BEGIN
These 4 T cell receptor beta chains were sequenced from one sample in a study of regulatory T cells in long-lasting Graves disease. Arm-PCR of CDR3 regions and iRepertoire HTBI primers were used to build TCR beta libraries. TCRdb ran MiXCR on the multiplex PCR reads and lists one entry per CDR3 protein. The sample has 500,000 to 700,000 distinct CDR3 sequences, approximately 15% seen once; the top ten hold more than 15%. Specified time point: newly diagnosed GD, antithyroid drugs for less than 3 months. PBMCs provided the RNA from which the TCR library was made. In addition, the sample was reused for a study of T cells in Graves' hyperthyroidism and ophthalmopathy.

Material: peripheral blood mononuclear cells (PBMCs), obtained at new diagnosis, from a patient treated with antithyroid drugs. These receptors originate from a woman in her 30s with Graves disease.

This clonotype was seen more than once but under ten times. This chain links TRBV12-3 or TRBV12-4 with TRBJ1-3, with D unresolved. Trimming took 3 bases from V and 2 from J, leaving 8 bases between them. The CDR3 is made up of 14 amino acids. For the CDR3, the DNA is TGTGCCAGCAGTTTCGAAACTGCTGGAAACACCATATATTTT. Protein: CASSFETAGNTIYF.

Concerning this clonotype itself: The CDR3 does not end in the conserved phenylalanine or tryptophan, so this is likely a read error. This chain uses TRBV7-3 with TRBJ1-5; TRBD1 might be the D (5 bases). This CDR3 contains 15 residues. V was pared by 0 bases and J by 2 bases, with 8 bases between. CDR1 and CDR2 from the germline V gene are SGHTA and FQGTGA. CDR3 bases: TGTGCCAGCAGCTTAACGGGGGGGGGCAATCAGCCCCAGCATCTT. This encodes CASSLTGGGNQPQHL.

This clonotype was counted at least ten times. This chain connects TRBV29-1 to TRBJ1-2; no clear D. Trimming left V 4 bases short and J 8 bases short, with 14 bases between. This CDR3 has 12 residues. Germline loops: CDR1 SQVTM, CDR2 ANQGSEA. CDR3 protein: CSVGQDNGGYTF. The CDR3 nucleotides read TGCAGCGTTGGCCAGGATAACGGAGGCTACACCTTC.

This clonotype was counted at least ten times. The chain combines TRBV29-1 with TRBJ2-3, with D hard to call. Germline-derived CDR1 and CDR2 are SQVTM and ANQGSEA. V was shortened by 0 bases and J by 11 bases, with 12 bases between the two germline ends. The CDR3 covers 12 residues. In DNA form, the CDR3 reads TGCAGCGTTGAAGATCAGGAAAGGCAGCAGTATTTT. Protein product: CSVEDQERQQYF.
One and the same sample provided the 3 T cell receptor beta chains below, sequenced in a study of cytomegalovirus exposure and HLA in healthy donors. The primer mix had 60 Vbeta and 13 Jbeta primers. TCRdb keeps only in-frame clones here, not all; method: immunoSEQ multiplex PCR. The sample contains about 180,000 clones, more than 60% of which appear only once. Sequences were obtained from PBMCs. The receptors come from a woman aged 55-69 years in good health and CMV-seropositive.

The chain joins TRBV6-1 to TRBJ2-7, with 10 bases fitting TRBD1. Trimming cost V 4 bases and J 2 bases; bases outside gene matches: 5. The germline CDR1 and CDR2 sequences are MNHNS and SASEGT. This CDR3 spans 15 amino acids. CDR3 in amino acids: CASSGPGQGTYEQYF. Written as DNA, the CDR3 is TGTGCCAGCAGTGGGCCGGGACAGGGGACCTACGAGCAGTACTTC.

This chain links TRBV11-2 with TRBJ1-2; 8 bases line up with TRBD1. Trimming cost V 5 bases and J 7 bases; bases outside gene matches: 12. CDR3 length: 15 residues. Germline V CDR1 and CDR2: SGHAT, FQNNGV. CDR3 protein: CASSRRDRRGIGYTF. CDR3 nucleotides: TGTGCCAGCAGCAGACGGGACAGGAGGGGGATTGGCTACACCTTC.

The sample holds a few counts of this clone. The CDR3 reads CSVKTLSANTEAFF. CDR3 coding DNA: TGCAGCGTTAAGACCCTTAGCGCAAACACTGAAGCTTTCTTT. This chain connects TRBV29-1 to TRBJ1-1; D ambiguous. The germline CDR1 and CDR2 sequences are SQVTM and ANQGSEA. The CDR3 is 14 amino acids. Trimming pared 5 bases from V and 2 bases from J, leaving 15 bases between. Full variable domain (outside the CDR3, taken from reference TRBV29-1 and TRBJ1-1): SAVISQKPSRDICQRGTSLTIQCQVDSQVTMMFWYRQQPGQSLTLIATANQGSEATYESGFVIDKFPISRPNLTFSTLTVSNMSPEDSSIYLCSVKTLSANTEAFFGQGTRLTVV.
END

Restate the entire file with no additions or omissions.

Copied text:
These 4 T cell receptor beta chains were sequenced from one sample in a study of regulatory T cells in long-lasting Graves disease. Arm-PCR of CDR3 regions and iRepertoire HTBI primers were used to build TCR beta libraries. TCRdb ran MiXCR on the multiplex PCR reads and lists one entry per CDR3 protein. The sample has 500,000 to 700,000 distinct CDR3 sequences, approximately 15% seen once; the top ten hold more than 15%. Specified time point: newly diagnosed GD, antithyroid drugs for less than 3 months. PBMCs provided the RNA from which the TCR library was made. In addition, the sample was reused for a study of T cells in Graves' hyperthyroidism and ophthalmopathy.

Material: peripheral blood mononuclear cells (PBMCs), obtained at new diagnosis, from a patient treated with antithyroid drugs. These receptors originate from a woman in her 30s with Graves disease.

This clonotype was seen more than once but under ten times. This chain links TRBV12-3 or TRBV12-4 with TRBJ1-3, with D unresolved. Trimming took 3 bases from V and 2 from J, leaving 8 bases between them. The CDR3 is made up of 14 amino acids. For the CDR3, the DNA is TGTGCCAGCAGTTTCGAAACTGCTGGAAACACCATATATTTT. Protein: CASSFETAGNTIYF.

Concerning this clonotype itself: The CDR3 does not end in the conserved phenylalanine or tryptophan, so this is likely a read error. This chain uses TRBV7-3 with TRBJ1-5; TRBD1 might be the D (5 bases). This CDR3 contains 15 residues. V was pared by 0 bases and J by 2 bases, with 8 bases between. CDR1 and CDR2 from the germline V gene are SGHTA and FQGTGA. CDR3 bases: TGTGCCAGCAGCTTAACGGGGGGGGGCAATCAGCCCCAGCATCTT. This encodes CASSLTGGGNQPQHL.

This clonotype was counted at least ten times. This chain connects TRBV29-1 to TRBJ1-2; no clear D. Trimming left V 4 bases short and J 8 bases short, with 14 bases between. This CDR3 has 12 residues. Germline loops: CDR1 SQVTM, CDR2 ANQGSEA. CDR3 protein: CSVGQDNGGYTF. The CDR3 nucleotides read TGCAGCGTTGGCCAGGATAACGGAGGCTACACCTTC.

This clonotype was counted at least ten times. The chain combines TRBV29-1 with TRBJ2-3, with D hard to call. Germline-derived CDR1 and CDR2 are SQVTM and ANQGSEA. V was shortened by 0 bases and J by 11 bases, with 12 bases between the two germline ends. The CDR3 covers 12 residues. In DNA form, the CDR3 reads TGCAGCGTTGAAGATCAGGAAAGGCAGCAGTATTTT. Protein product: CSVEDQERQQYF.
One and the same sample provided the 3 T cell receptor beta chains below, sequenced in a study of cytomegalovirus exposure and HLA in healthy donors. The primer mix had 60 Vbeta and 13 Jbeta primers. TCRdb keeps only in-frame clones here, not all; method: immunoSEQ multiplex PCR. The sample contains about 180,000 clones, more than 60% of which appear only once. Sequences were obtained from PBMCs. The receptors come from a woman aged 55-69 years in good health and CMV-seropositive.

The chain joins TRBV6-1 to TRBJ2-7, with 10 bases fitting TRBD1. Trimming cost V 4 bases and J 2 bases; bases outside gene matches: 5. The germline CDR1 and CDR2 sequences are MNHNS and SASEGT. This CDR3 spans 15 amino acids. CDR3 in amino acids: CASSGPGQGTYEQYF. Written as DNA, the CDR3 is TGTGCCAGCAGTGGGCCGGGACAGGGGACCTACGAGCAGTACTTC.

This chain links TRBV11-2 with TRBJ1-2; 8 bases line up with TRBD1. Trimming cost V 5 bases and J 7 bases; bases outside gene matches: 12. CDR3 length: 15 residues. Germline V CDR1 and CDR2: SGHAT, FQNNGV. CDR3 protein: CASSRRDRRGIGYTF. CDR3 nucleotides: TGTGCCAGCAGCAGACGGGACAGGAGGGGGATTGGCTACACCTTC.

The sample holds a few counts of this clone. The CDR3 reads CSVKTLSANTEAFF. CDR3 coding DNA: TGCAGCGTTAAGACCCTTAGCGCAAACACTGAAGCTTTCTTT. This chain connects TRBV29-1 to TRBJ1-1; D ambiguous. The germline CDR1 and CDR2 sequences are SQVTM and ANQGSEA. The CDR3 is 14 amino acids. Trimming pared 5 bases from V and 2 bases from J, leaving 15 bases between. Full variable domain (outside the CDR3, taken from reference TRBV29-1 and TRBJ1-1): SAVISQKPSRDICQRGTSLTIQCQVDSQVTMMFWYRQQPGQSLTLIATANQGSEATYESGFVIDKFPISRPNLTFSTLTVSNMSPEDSSIYLCSVKTLSANTEAFFGQGTRLTVV.